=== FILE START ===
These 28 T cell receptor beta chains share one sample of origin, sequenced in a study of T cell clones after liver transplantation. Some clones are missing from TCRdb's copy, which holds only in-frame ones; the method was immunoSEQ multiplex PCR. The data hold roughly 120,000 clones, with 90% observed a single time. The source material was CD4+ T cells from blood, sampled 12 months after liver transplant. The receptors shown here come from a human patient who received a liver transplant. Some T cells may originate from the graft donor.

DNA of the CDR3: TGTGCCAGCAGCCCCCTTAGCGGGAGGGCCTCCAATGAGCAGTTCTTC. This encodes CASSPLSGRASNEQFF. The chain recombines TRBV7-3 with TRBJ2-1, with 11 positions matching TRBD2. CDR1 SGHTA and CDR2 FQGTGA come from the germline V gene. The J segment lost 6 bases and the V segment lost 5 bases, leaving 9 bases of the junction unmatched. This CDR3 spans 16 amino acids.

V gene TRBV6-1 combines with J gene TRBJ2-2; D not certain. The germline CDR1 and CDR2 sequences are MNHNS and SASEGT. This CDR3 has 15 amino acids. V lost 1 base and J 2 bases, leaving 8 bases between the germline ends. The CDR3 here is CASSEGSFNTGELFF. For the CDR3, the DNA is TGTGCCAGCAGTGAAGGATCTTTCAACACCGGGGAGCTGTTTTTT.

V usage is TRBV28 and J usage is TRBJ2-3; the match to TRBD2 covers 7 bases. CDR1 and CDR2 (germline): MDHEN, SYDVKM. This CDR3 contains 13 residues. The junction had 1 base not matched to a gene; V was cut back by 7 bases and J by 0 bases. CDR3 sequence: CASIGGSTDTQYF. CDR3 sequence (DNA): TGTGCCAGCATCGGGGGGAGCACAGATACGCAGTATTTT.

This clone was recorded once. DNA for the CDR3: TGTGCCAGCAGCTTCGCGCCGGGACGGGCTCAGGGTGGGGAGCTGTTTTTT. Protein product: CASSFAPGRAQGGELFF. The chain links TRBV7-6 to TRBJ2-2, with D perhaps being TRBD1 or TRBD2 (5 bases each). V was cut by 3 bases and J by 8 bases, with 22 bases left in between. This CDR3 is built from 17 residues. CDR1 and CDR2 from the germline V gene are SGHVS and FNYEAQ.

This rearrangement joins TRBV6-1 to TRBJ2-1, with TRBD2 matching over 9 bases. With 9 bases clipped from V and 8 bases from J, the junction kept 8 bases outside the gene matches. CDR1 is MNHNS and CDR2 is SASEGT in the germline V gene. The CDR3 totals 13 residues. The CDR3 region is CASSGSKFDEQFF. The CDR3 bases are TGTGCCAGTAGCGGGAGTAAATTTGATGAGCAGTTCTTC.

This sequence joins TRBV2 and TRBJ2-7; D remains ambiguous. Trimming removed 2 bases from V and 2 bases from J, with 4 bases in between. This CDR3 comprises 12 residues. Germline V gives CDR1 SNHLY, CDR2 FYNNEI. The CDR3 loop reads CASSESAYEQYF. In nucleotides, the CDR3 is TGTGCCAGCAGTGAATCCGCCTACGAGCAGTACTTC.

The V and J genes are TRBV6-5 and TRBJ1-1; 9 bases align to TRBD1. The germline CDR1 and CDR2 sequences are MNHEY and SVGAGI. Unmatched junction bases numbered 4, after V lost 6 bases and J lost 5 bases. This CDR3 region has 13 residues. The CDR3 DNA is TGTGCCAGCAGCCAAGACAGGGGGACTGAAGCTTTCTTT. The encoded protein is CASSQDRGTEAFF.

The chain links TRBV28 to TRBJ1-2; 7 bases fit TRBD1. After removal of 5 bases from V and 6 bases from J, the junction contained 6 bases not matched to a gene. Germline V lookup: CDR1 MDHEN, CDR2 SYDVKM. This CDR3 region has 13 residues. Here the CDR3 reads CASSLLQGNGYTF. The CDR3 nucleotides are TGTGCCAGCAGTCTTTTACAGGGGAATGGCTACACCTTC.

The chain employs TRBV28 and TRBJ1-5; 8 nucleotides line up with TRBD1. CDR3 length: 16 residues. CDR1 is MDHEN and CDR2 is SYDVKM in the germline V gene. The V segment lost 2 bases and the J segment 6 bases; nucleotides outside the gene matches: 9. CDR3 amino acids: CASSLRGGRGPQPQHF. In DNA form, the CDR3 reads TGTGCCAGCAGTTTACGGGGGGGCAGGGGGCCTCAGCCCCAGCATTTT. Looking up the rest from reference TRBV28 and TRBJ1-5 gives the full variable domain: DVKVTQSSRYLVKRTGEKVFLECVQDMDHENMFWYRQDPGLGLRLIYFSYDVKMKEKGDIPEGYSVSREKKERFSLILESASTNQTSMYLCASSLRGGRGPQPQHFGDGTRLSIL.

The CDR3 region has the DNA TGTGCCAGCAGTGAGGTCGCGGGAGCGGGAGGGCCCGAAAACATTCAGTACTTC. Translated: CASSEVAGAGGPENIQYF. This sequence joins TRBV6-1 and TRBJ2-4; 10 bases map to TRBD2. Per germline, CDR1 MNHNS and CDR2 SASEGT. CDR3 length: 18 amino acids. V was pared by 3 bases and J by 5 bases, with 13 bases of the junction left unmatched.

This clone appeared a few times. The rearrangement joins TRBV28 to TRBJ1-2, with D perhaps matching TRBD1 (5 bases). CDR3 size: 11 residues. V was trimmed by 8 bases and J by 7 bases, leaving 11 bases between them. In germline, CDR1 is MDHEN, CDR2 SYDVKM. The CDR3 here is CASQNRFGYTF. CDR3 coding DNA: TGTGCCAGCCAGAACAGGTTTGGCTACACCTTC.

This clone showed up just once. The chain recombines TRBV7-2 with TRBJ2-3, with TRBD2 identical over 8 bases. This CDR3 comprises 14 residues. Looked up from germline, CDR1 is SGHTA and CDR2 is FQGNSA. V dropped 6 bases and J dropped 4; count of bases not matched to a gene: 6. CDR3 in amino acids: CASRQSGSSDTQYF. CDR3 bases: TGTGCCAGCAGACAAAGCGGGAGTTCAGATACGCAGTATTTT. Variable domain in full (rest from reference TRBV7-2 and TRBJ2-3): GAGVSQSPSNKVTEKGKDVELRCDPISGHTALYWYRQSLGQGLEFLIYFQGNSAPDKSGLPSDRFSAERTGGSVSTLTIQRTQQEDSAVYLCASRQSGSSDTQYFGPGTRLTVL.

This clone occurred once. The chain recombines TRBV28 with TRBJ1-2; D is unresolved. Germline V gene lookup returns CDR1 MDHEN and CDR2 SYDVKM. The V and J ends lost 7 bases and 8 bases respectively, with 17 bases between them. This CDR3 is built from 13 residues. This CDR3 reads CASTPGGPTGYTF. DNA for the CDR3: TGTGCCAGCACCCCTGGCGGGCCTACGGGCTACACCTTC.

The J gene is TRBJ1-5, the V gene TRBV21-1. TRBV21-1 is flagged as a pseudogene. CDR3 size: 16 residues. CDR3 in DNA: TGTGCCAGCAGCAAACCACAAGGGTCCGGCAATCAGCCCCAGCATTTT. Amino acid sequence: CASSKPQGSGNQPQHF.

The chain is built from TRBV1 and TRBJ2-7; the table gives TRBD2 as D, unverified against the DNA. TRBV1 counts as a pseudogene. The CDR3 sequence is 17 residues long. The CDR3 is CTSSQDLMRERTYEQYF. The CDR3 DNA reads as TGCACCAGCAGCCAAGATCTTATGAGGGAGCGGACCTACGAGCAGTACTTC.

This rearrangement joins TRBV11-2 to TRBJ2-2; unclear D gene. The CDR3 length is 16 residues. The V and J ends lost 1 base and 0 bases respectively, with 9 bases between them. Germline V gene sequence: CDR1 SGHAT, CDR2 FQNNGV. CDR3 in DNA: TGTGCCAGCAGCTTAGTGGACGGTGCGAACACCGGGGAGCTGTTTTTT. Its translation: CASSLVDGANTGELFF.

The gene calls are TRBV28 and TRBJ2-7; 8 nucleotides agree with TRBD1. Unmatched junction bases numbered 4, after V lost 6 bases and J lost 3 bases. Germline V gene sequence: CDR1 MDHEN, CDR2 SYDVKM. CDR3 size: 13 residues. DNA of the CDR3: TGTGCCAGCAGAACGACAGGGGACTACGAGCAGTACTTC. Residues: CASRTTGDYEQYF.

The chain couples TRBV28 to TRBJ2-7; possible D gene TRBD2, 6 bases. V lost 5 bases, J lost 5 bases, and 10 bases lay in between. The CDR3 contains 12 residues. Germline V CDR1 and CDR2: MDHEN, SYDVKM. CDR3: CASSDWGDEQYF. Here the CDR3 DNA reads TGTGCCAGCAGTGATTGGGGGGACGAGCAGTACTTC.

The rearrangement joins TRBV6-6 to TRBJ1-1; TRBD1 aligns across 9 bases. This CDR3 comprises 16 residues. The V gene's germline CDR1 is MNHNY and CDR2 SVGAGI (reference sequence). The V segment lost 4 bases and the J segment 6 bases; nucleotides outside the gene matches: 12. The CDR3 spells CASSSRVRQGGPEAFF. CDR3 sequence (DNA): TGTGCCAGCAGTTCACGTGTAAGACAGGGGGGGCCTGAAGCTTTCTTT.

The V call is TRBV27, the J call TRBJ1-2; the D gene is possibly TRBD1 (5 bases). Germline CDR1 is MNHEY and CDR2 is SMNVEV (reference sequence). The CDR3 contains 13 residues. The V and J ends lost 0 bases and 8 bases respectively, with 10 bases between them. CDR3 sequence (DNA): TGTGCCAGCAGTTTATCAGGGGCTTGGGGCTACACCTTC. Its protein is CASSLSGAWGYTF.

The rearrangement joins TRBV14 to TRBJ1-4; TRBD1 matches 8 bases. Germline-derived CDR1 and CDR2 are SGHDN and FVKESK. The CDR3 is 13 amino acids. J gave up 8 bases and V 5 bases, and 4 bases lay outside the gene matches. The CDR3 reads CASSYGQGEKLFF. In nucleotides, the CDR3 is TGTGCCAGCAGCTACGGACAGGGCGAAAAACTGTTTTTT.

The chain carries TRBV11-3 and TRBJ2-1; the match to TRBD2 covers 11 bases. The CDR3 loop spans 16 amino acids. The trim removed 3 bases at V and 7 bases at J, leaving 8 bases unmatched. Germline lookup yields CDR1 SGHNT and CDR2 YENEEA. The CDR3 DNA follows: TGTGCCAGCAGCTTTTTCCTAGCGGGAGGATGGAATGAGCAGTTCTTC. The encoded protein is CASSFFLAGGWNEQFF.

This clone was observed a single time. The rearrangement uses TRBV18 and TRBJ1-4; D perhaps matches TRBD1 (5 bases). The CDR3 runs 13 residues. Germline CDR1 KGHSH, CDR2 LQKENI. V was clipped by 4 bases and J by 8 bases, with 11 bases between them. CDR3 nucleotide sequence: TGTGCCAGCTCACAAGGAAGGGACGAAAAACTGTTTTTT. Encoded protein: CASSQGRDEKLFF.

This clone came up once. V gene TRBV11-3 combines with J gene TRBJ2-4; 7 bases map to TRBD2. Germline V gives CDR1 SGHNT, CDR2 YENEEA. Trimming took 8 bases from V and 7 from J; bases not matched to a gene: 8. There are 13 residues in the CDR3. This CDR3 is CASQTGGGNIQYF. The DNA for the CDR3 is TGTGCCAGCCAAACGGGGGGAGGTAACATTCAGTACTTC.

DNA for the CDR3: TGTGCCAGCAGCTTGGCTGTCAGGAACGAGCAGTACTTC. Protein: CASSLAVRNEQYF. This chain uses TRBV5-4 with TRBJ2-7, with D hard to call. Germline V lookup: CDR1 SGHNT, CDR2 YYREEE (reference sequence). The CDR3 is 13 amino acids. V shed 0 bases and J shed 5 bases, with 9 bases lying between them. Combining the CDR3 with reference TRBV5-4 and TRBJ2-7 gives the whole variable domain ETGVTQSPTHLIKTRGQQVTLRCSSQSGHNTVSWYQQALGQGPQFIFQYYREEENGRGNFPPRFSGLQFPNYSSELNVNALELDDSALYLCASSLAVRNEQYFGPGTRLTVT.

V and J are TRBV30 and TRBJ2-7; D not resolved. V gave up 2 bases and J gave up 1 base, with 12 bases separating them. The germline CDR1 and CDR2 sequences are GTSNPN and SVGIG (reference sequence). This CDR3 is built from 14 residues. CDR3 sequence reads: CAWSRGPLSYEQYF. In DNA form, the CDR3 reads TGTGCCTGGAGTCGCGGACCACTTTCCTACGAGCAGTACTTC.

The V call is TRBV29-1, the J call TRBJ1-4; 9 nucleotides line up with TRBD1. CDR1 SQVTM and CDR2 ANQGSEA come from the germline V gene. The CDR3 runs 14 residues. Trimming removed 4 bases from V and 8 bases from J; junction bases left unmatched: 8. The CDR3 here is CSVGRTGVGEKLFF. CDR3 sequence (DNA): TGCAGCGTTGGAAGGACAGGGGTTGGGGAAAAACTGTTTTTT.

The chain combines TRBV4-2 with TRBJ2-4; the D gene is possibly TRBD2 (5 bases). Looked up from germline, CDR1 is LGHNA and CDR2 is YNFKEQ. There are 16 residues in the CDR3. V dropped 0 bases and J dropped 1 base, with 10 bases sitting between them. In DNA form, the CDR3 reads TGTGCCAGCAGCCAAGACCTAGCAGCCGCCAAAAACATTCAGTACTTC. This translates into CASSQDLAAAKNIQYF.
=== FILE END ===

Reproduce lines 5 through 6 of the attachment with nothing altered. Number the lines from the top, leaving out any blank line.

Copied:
This clone was recorded once. DNA for the CDR3: TGTGCCAGCAGCTTCGCGCCGGGACGGGCTCAGGGTGGGGAGCTGTTTTTT. Protein product: CASSFAPGRAQGGELFF. The chain links TRBV7-6 to TRBJ2-2, with D perhaps being TRBD1 or TRBD2 (5 bases each). V was cut by 3 bases and J by 8 bases, with 22 bases left in between. This CDR3 is built from 17 residues. CDR1 and CDR2 from the germline V gene are SGHVS and FNYEAQ.

This rearrangement joins TRBV6-1 to TRBJ2-1, with TRBD2 matching over 9 bases. With 9 bases clipped from V and 8 bases from J, the junction kept 8 bases outside the gene matches. CDR1 is MNHNS and CDR2 is SASEGT in the germline V gene. The CDR3 totals 13 residues. The CDR3 region is CASSGSKFDEQFF. The CDR3 bases are TGTGCCAGTAGCGGGAGTAAATTTGATGAGCAGTTCTTC.